tant hills, are before us through opening vistas ;
and we breathe amidst the fresh and varied
labors of man."

From the first settlement of the country, Cam -
bridge has been a place of great importance.
At the commencement of the revolution, and
during the year
1775, the head-quarters of the
American army were in this town, and here
Washington entered upon his duties as com-
mander-in-chief. His quarters were at the Cra-
gie House, situated on the street between the
college and Mount Auburn. Our admired poet,
Longfellow, the present proprietor, displays good
taste by preserving as nearly as possible the
original external appearance of the house. The
Washington Elm, on the westerly side of Cam-
bridge Common, is also an object of interest, as
under its branches Washington was stationed
while his commission was proclaimed to the
army of twenty thousand men drawn up on the
Common ; and here he drew that sword which,
turning every way, like the sword of the angel,
became salvation to his country, and terror and
confusion to her adversaries.

Cambridge, N. H., Coos eo. This town has an
uneven surface, and is watered by several streams
which rise here and fall into the Androscoggin.
143 miles N. E. from Concord, and 35 N. E. from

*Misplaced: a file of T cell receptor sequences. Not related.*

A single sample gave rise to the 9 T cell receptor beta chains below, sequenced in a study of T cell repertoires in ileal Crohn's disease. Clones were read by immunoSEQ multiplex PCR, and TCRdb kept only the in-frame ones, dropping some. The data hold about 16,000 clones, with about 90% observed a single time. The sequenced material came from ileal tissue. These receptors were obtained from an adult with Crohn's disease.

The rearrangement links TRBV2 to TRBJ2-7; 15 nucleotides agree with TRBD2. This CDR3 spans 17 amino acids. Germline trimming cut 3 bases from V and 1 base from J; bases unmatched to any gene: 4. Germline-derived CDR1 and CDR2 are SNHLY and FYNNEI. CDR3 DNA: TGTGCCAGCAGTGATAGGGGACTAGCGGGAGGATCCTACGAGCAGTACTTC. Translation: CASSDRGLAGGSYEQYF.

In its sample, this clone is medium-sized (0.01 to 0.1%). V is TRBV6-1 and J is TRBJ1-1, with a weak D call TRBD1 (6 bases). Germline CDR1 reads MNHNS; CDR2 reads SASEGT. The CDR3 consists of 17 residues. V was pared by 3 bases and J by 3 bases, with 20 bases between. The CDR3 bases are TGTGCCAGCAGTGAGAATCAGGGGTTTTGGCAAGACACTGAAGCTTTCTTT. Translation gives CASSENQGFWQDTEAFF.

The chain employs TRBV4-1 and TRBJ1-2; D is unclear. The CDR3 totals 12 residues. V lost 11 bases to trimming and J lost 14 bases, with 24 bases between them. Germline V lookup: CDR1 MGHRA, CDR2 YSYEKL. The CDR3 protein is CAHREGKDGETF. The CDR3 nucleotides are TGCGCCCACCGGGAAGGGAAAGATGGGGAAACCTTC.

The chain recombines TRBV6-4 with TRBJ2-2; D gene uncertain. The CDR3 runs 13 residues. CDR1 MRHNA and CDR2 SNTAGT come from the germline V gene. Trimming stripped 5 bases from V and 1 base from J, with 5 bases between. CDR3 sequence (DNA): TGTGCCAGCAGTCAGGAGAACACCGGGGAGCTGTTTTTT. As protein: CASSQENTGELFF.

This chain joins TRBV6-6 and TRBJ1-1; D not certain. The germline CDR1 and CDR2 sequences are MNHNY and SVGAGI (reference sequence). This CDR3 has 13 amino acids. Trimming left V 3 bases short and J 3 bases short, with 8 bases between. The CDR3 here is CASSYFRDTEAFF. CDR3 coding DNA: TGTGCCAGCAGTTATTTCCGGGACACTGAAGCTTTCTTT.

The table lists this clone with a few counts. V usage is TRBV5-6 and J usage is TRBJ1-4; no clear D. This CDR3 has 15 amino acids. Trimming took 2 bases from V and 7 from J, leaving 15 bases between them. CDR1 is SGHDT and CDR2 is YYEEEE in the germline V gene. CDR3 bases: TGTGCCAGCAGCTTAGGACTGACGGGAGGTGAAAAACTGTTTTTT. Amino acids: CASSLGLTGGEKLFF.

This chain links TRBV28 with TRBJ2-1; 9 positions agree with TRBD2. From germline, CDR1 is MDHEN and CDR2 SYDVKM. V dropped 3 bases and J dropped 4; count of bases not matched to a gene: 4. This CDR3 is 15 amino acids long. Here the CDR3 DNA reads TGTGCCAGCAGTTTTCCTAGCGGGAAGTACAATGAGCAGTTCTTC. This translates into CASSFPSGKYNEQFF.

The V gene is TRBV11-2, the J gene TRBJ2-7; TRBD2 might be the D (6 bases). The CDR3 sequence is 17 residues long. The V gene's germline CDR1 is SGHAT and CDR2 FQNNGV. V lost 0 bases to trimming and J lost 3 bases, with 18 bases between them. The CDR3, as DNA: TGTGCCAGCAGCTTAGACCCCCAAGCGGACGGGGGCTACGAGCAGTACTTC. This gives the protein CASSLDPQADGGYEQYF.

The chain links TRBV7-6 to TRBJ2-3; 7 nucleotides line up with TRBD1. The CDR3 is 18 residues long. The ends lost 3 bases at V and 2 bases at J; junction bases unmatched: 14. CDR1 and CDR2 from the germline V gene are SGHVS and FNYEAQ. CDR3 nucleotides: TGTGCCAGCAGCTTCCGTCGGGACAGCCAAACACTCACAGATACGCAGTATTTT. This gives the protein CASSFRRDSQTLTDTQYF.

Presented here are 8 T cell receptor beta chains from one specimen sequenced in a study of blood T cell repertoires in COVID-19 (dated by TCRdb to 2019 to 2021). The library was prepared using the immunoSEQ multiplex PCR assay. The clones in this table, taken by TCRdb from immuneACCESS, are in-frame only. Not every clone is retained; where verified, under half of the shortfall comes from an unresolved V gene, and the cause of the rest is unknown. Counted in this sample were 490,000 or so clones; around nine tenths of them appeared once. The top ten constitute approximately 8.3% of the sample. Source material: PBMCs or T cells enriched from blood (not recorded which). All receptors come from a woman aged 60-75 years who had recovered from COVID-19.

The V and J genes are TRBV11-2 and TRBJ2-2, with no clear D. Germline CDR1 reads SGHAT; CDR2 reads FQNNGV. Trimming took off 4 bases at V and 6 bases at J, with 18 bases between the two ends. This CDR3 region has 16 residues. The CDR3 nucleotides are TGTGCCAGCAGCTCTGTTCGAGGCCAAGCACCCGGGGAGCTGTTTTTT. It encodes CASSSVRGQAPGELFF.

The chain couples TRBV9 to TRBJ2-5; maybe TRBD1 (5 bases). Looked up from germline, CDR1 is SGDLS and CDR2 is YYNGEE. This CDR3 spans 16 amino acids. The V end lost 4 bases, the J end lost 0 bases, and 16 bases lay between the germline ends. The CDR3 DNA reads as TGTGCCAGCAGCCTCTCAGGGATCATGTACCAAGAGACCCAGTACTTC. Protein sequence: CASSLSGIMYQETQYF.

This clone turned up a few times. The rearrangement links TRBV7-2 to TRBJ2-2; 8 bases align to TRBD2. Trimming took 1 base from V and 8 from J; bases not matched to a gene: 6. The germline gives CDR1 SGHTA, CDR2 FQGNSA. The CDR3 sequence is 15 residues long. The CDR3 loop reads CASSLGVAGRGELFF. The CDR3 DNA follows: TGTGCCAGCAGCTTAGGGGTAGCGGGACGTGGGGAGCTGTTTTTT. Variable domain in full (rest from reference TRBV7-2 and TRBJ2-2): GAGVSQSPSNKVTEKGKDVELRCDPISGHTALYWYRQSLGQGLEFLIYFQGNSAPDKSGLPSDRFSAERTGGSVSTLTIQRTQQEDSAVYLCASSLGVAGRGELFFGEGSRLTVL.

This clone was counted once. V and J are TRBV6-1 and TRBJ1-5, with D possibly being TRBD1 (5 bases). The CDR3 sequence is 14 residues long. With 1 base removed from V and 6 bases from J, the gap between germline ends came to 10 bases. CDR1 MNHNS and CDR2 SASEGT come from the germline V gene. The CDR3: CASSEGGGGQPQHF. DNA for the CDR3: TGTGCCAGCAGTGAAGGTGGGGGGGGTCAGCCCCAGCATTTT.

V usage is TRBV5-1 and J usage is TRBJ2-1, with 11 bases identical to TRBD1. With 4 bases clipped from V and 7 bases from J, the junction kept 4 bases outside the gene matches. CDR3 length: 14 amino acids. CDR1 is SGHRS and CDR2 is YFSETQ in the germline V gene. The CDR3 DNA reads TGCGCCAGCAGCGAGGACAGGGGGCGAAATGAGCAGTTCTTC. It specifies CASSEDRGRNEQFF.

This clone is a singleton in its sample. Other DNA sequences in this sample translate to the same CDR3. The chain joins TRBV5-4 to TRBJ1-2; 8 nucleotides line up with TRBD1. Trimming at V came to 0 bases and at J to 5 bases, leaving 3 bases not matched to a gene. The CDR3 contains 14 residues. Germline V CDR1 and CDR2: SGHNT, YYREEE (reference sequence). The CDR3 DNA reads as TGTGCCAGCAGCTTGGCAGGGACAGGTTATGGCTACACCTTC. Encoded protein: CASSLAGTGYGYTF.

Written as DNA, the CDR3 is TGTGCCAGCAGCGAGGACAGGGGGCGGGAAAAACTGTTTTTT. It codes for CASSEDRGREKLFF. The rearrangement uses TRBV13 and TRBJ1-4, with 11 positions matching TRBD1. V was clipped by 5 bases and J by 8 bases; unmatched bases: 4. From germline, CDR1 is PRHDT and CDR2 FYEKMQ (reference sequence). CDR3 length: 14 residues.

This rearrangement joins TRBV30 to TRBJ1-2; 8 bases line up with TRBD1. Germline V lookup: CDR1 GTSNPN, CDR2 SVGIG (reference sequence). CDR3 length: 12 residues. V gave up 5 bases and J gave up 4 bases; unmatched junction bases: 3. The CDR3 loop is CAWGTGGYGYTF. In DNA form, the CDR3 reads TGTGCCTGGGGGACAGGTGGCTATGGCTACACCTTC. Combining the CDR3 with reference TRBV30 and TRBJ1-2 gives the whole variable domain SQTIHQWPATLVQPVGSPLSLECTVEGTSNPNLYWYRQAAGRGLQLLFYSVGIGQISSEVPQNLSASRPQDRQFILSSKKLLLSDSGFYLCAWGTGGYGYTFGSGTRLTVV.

Cambridge, N. Y., Washington co. Watered
by Hoosic River and its tributaries. Surface
generally level, soil mostly gravelly, and sandy
12 miles S. from Salem, and 34 N. E.
from Albany.

Cambridge, O., c. h. Guernsey co. On the na-
tional road, on Wills Creek.
48 miles W. from
Wheeling, and
78 E. from Columbus.

Cambridge, Yt., Lamoille,co. Lamoille River
passes through the town, and receives, in its
course, North Branch, Brewster's River, and
Seymour's Brook. These streams afford numer-
ous mill privileges. The surface is uneven, and
in some places rough. The land is, however,
generally good, and on the river are about 6000
acres of valuable intervale.
A branch of Dead
Creek rises in this town, and another branch of
said creek runs across the
N. W. corner of the
town. The town is well watered, and produces
timber of various kinds. There are three small
villages. The first settler was John. Spofford;
he came into the town in 1783, from Piermont,
N. H. 18 miles W. from Hydepark, and 40 N.

• W. from Montpelier.

Cambridgeport, Ms., Middlesex co. See Cam-
, Ms.

Camden, As., c. h. Washington co. 90 miles
W. of S. from Little Rock.

Camden County, Ga., c. h. at Jeffersonton. In
the S. E. corner. Santilla River flows through
the interior, and St. Mary's River along the, S.
border of this county, which" embraces Cumber-
land Island, lying in the Atlantic.

Camden, Me., Waldo co. On the W. side of
Penobscot Bay.
10 iniles N. from Thomaston,
40 E. S. E. from Augusta. -It has two fine
harbors, but its chief business is the manufacture
of lime, of which about 200,000 casks are annu-
ally shipped to all ports of the United States.
The lime is used for making cement of a supe-
rior quality. The Megunticook River affords an
extensive water power.

Camden County, N. C., c. h. at Jonesburg. In
the N. E. corner, on Albemarle Sound, between
Pasquotank and North Rivers. Surface low and

Camden, N. C., c. h. Camden co. On the E.

A Gazetteer of the United States of America by John Hayward.

Hartford, CT: Case, Tiffany and Company. 1853. Public domain image